More to come
Powell is keen to investigate the use of further advanced technologies at NHS Blood and Transplant. Any new technologies are subject to an extensive assessment period. The organisation also seeks data security clarity from all partners, including IBM. Powell refers to the potential power of edge computing, where an increased amount of information is processed at the source of the data. He also says a number of interesting trials are currently taking place, including around the use of predictive analytics and the likely waiting time for an organ:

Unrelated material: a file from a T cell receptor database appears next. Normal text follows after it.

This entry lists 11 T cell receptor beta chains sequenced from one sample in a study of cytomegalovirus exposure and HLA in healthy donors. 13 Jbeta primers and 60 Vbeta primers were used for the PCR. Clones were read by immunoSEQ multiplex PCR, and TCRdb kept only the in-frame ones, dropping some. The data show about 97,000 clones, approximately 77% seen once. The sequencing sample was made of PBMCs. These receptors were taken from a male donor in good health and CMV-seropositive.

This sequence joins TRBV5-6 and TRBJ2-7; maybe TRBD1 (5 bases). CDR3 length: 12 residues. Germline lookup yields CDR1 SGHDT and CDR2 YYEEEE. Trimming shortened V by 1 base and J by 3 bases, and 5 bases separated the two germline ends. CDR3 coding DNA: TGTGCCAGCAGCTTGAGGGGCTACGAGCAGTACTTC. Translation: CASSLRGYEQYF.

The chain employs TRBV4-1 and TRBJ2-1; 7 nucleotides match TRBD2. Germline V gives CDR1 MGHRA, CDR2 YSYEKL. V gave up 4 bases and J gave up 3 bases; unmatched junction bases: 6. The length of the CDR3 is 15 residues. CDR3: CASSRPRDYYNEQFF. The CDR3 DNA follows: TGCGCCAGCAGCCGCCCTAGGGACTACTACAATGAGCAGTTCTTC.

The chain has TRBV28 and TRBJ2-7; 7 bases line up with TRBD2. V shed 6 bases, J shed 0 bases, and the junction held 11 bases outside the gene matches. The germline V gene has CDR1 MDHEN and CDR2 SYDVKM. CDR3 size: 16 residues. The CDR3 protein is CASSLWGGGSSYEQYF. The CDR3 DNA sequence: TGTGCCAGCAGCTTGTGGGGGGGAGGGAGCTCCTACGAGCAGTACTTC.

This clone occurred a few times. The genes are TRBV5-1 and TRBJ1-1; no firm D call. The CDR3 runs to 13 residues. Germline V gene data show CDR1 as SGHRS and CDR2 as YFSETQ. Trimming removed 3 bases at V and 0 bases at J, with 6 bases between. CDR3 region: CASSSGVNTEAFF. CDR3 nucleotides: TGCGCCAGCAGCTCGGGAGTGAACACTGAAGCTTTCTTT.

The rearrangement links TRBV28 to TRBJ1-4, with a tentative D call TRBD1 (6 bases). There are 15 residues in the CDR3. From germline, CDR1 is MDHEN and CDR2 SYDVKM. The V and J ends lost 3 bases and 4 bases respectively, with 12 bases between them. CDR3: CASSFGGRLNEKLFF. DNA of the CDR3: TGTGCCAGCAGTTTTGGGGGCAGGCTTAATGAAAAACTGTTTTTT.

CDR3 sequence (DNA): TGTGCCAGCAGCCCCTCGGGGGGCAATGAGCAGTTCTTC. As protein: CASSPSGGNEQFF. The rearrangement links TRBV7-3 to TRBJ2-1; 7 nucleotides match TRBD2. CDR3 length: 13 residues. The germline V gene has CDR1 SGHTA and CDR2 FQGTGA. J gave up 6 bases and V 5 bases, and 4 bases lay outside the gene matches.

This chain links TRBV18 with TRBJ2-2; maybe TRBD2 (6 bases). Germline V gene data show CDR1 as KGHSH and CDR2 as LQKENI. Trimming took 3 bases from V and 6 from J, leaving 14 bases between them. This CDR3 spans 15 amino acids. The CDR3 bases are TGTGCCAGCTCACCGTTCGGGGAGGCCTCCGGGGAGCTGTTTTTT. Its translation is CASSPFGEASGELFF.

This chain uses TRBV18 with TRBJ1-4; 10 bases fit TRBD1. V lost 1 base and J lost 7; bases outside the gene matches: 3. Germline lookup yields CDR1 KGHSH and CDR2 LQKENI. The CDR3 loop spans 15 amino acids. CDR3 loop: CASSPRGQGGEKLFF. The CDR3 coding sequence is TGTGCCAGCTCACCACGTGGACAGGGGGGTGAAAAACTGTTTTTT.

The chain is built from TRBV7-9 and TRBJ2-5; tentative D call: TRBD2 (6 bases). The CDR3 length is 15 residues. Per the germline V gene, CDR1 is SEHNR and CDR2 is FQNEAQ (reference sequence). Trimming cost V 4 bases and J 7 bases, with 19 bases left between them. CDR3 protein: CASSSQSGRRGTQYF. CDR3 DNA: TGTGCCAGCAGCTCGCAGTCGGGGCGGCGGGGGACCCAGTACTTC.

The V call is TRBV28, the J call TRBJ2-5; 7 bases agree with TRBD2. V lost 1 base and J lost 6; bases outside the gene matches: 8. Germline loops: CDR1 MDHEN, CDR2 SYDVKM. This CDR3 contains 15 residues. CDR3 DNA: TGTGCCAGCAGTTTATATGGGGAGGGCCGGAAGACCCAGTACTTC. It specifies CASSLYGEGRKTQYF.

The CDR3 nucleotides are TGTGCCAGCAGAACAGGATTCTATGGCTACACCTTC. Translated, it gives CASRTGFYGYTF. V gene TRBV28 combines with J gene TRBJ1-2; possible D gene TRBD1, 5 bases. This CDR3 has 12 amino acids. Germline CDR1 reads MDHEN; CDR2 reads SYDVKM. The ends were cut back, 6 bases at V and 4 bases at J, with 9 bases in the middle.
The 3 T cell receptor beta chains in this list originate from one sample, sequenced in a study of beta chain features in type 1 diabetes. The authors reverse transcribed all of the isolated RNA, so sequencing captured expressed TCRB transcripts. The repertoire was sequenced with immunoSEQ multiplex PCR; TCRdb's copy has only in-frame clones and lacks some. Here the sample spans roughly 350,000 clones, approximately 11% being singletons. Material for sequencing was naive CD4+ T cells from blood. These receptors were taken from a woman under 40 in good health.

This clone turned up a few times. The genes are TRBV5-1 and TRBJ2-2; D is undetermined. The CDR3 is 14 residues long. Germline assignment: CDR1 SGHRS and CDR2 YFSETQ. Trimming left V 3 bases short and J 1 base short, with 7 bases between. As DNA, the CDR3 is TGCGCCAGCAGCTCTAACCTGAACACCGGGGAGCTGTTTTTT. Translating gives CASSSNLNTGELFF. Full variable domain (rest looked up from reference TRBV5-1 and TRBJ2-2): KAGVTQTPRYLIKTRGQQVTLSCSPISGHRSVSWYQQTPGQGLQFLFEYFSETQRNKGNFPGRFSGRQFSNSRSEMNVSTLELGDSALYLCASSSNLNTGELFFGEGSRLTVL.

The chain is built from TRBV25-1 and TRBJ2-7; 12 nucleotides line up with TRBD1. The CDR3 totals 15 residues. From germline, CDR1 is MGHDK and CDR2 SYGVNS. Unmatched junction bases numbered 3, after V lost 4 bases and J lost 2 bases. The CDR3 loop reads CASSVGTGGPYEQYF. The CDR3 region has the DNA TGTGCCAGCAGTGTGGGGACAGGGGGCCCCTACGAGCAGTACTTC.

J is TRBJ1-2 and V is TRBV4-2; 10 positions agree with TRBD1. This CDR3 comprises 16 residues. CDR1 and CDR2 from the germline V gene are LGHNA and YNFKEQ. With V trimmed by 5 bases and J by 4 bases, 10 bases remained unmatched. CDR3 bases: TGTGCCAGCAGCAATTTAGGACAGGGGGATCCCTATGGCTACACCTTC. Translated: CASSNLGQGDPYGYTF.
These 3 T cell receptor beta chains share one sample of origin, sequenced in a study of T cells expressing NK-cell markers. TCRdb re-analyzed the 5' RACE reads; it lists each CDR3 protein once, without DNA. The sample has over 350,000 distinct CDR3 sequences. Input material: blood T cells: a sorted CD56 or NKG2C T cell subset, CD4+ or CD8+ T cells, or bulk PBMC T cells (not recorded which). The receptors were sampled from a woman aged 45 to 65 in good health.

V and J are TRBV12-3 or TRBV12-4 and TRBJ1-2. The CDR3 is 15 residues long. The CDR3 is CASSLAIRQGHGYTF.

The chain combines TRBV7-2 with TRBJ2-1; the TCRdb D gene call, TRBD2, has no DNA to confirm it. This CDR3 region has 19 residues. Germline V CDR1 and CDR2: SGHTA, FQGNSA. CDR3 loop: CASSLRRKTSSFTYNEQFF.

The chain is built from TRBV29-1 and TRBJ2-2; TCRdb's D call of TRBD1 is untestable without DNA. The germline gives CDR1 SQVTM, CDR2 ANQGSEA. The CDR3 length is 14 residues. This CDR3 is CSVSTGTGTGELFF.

Our current predictions are based on averages, but the reality is that availability can vary considerably depending on individual context. We’re trying to provide people with a more personalised prediction based on the power of technology. In blood donation, we’re trying to find out whether we can work out the predictability of people turning up – some people are no-shows or are deferred for illness. We want to know whether we can take broader data feeds, like weather and sports, to see whether that impacts the likelihood of people turning up. Our clinics currently over-book by 20 per cent in case of no-shows. If we know that attendance rates can be predicted, we can ensure people aren’t waiting, staff aren’t over-worked and enough blood is collected.